Royal Mail announces £75mil expansion
The new investment plan hopes to utilise an increase in online retailing, part of the Royal Mail Group’s strategy to grow its express parcels business in the UK and Overseas.
The UK express parcels market is currently worth £5.8 billion a year, accounting for 48 percent (£4.2 billion) of Royal Mail’s total revenues in the last reported financial year, excluding Post Office Ltd. The last financial year saw a 20 percent growth in online shopping, which is expected to represent 12.4 percent of GDP in 2016 .
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The new investment will see the creation of 1,000 new jobs over the next four years, in addition to expanding it’s warehousing space with the opening of a new parcel processing centre in Chorley next year. In addition, nine existing depots will be expanded or moved to larger sites, with two new depots being added in Cornwall and Hampshire.
Royal Mail Group’s Chief Executive Moya Greene said: “Our £75 million investment is part of Royal Mail Group’s strategy to grow its parcels businesses in the UK and overseas. Our strategy is to convert the rise in parcel volumes in to profitable growth. That means becoming a much more customer-focused company being run on commercial lines and investing in new, vital technology.”
Royal Mail Group has three parcels networks in the UK: Royal Mail’s UK parcels operation; Parcelforce Worldwide and Royal Mail Specialist Services. Royal Mail Group is already the trusted partner of some of the UK’s largest online retailing companies. Supported by continued growth in online retailing, the Group’s UK parcels volumes grew by 6 per cent and revenues by 10 per cent in 2011-12.
Google and NIST Address Supply Chain Cybersecurity
As high-level supply chain attacks hit the news, Google and the U.S. National Institute of Standards and Technology (NIST) have both developed proposals for how to address software supply chain security. This isn’t a new field, unfortunately. Since supply chains are a critical part of business resilience, criminals have no qualms about targeting its software. That’s why identifying, assessing, and mitigating cyber supply chain risks (C-SCRM) is at the top of Google and NIST’s respective agendas.
High-Profile Supply Chain Attacks
According to Google, no comprehensive end-to-end framework exists to mitigate threats across the software supply chain. [Yet] ‘there is an urgent need for a solution in the face of the eye-opening, multi-billion-dollar attacks in recent months...some of which could have been prevented or made more difficult’.
Here are several of the largest cybersecurity failures in recent months:
- SolarWinds. Alleged Russian hackers slipped malicious code into a routine software update, which they then used as a Trojan horse for a massive cyberattack.
- Codecov. Attackers used automation to collect credentials and raid ‘additional resources’, such as data from other software development vendors.
- Malicious attacks on open-source repositories. Out of 1,000 GitHub accounts, more than one in five contained at least one dependency confusion-related misconfiguration.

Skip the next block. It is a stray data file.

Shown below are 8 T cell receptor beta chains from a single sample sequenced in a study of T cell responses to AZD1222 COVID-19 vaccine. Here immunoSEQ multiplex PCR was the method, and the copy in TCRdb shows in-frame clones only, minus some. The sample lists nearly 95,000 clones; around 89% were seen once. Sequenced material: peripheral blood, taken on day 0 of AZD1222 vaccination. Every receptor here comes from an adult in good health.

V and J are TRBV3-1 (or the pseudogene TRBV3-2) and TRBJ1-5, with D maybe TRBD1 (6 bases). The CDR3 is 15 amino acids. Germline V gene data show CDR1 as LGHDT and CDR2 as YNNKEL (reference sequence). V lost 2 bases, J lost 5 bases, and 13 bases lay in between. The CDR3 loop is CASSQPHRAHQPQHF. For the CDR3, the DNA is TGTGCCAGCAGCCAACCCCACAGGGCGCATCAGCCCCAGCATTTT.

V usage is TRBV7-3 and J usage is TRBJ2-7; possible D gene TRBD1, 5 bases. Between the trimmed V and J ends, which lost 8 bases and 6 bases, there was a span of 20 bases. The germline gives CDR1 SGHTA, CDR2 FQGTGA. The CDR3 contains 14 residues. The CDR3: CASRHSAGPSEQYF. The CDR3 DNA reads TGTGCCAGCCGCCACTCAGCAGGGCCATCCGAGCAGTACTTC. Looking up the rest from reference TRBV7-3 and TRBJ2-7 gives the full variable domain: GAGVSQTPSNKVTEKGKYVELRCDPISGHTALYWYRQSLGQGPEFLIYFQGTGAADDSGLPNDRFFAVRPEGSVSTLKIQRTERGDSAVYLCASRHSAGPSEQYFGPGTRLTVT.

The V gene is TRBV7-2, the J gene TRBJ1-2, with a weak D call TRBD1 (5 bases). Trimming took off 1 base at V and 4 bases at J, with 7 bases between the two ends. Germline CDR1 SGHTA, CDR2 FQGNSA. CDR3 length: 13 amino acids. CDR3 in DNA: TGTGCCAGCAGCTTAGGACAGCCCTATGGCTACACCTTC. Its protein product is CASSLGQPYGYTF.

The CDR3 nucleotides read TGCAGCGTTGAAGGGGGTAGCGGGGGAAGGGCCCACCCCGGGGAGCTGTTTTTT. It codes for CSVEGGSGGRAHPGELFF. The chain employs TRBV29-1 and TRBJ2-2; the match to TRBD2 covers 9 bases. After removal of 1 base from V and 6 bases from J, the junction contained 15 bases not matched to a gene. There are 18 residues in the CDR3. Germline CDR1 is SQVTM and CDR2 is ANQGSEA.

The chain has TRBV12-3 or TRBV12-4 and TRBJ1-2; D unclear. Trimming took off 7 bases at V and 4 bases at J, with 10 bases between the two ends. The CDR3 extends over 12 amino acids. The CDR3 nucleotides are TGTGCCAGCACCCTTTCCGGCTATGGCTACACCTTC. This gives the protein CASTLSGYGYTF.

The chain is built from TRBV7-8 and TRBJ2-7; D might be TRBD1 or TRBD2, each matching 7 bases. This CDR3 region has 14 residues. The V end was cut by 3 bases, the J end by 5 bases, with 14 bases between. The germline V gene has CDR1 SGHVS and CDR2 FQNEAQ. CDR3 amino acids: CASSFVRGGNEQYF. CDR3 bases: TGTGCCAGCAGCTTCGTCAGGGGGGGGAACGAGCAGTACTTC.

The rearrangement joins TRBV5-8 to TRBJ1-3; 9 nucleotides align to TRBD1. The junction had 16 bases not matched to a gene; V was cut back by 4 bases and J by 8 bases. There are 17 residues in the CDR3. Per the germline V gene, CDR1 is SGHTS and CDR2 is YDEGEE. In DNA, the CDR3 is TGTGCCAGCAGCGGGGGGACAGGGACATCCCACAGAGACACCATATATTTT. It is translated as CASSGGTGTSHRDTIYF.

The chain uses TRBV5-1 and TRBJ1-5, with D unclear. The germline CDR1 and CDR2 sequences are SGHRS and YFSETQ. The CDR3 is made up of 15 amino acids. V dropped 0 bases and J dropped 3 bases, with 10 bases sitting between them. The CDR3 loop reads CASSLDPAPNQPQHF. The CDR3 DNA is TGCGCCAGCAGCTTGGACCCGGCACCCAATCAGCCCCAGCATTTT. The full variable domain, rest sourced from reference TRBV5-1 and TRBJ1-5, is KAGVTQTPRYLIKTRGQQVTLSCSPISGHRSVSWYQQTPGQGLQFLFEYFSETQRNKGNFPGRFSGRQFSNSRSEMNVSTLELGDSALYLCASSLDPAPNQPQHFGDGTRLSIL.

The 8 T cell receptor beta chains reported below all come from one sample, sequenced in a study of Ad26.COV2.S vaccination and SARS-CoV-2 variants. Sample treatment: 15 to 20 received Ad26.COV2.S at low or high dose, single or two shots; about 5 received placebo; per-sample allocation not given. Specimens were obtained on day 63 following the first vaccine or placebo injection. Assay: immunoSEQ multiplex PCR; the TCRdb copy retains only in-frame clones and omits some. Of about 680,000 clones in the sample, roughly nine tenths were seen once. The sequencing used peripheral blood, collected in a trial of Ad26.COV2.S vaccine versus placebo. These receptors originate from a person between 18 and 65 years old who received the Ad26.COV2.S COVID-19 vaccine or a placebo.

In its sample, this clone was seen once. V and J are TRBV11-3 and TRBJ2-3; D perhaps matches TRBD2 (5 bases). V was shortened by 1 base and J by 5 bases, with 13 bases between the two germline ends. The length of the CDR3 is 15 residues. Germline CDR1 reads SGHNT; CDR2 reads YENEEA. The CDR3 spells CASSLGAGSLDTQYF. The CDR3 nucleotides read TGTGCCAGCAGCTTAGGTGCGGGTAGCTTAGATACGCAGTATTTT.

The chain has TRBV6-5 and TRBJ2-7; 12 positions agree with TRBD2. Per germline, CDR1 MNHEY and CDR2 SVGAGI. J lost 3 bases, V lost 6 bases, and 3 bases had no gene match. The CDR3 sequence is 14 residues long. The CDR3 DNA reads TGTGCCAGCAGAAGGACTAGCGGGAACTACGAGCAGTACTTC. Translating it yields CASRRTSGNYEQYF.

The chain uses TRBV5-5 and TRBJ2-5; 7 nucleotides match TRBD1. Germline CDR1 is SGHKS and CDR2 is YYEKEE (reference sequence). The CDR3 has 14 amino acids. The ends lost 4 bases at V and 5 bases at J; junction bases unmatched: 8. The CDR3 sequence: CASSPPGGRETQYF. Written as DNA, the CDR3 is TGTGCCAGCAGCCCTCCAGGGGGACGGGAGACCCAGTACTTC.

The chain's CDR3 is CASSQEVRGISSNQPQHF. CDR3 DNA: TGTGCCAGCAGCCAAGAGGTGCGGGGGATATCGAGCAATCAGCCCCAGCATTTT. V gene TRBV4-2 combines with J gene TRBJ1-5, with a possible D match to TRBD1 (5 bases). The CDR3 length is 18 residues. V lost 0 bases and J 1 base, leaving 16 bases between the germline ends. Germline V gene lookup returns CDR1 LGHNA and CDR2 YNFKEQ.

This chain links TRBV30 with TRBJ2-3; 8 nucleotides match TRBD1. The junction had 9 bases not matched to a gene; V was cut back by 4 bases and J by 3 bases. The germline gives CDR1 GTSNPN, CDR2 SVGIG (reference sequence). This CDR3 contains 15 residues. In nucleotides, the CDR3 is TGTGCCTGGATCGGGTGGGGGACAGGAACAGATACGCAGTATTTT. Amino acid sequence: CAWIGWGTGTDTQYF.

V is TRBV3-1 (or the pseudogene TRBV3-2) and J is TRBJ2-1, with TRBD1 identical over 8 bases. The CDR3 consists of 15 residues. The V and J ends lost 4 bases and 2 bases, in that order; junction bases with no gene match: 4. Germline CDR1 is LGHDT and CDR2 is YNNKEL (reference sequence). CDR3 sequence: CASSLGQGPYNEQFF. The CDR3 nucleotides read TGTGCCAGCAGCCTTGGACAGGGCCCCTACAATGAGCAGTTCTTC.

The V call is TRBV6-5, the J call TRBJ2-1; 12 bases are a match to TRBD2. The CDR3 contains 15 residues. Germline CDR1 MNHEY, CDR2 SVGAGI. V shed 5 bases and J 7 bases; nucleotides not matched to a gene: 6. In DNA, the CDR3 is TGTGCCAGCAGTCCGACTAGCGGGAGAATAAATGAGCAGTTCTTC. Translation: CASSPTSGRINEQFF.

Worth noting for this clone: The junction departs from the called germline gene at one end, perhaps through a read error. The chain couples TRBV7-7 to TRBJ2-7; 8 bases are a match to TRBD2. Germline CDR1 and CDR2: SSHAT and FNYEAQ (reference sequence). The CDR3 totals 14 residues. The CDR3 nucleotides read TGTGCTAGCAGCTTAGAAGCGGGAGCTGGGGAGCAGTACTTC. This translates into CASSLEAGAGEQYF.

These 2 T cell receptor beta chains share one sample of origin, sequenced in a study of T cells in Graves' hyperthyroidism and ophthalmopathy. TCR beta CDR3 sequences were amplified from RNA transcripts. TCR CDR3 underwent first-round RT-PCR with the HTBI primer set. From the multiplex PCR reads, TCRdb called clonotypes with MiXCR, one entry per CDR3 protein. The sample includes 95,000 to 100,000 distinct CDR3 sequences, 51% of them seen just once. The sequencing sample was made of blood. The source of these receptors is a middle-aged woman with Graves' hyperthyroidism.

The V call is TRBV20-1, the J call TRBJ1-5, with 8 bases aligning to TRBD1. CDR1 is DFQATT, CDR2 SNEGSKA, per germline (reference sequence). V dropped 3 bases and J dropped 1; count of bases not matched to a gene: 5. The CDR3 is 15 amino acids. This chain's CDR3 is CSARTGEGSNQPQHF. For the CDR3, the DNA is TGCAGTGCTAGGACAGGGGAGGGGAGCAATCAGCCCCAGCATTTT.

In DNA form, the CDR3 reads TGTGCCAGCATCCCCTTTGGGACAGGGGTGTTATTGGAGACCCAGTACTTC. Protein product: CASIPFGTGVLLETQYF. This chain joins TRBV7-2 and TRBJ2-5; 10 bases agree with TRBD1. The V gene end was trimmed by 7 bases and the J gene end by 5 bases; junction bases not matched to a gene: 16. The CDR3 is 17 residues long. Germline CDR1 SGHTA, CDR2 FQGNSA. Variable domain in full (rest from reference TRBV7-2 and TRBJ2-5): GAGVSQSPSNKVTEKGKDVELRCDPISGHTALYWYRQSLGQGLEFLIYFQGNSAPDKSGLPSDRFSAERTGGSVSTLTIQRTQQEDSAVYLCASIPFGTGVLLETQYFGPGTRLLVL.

As a result of these attacks and Biden’s recent cybersecurity mandate, NIST and Google took action. NIST held a 1,400-person workshop and published 150 papers worth of recommendations from Microsoft, Synopsys, The Linux Foundation, and other software experts; Google will work with popular source, build, and packaging platforms to help companies implement and excel at their SLSA framework.
What Are Their Recommendations?
Here’s a quick recap: NIST has grouped together recommendations to create federal standards; Google has developed an end-to-end framework called Supply Chain Levels for Software Artifacts (SLSA)—pronounced “Salsa”. Both address software procurement and security.
Now, here’s the slightly more in-depth version:
- NIST. The organisation wants more ‘rigorous and predictable’ ways to secure critical software. They suggest that firms use vulnerability disclosure programmes (VDP) and software bills of materials (SBOM), consider simplifying their software and give at least one developer per project security training.
- Google. The company thinks that SLSA will encompass the source-build-publish software workflow. Essentially, the four-level framework helps businesses make informed choices about the security of the software they use, with SLSA 4 representing an ideal end state.
If this all sounds very abstract, consider the recent SolarWinds attack. The attacker compromised the build platform, installed an implant, and injected malicious behaviour during each build. According to Google, higher SLSA levels would have required stronger security controls for the build platform, making it more difficult for the attacker to succeed.
How Do The Proposals Differ?
As Brian Fox, the co-founder and CTO at Sonatype, sees it, NIST and Google have created proposals that complement each other. ‘The NIST [version] is focused on defining minimum requirements for software sold to the government’, he explained, while Google ‘goes [further] and proposes a specific model for scoring the supply chain. NIST is currently focused on the “what”. Google, along with other industry leaders, is grappling with the “how”’.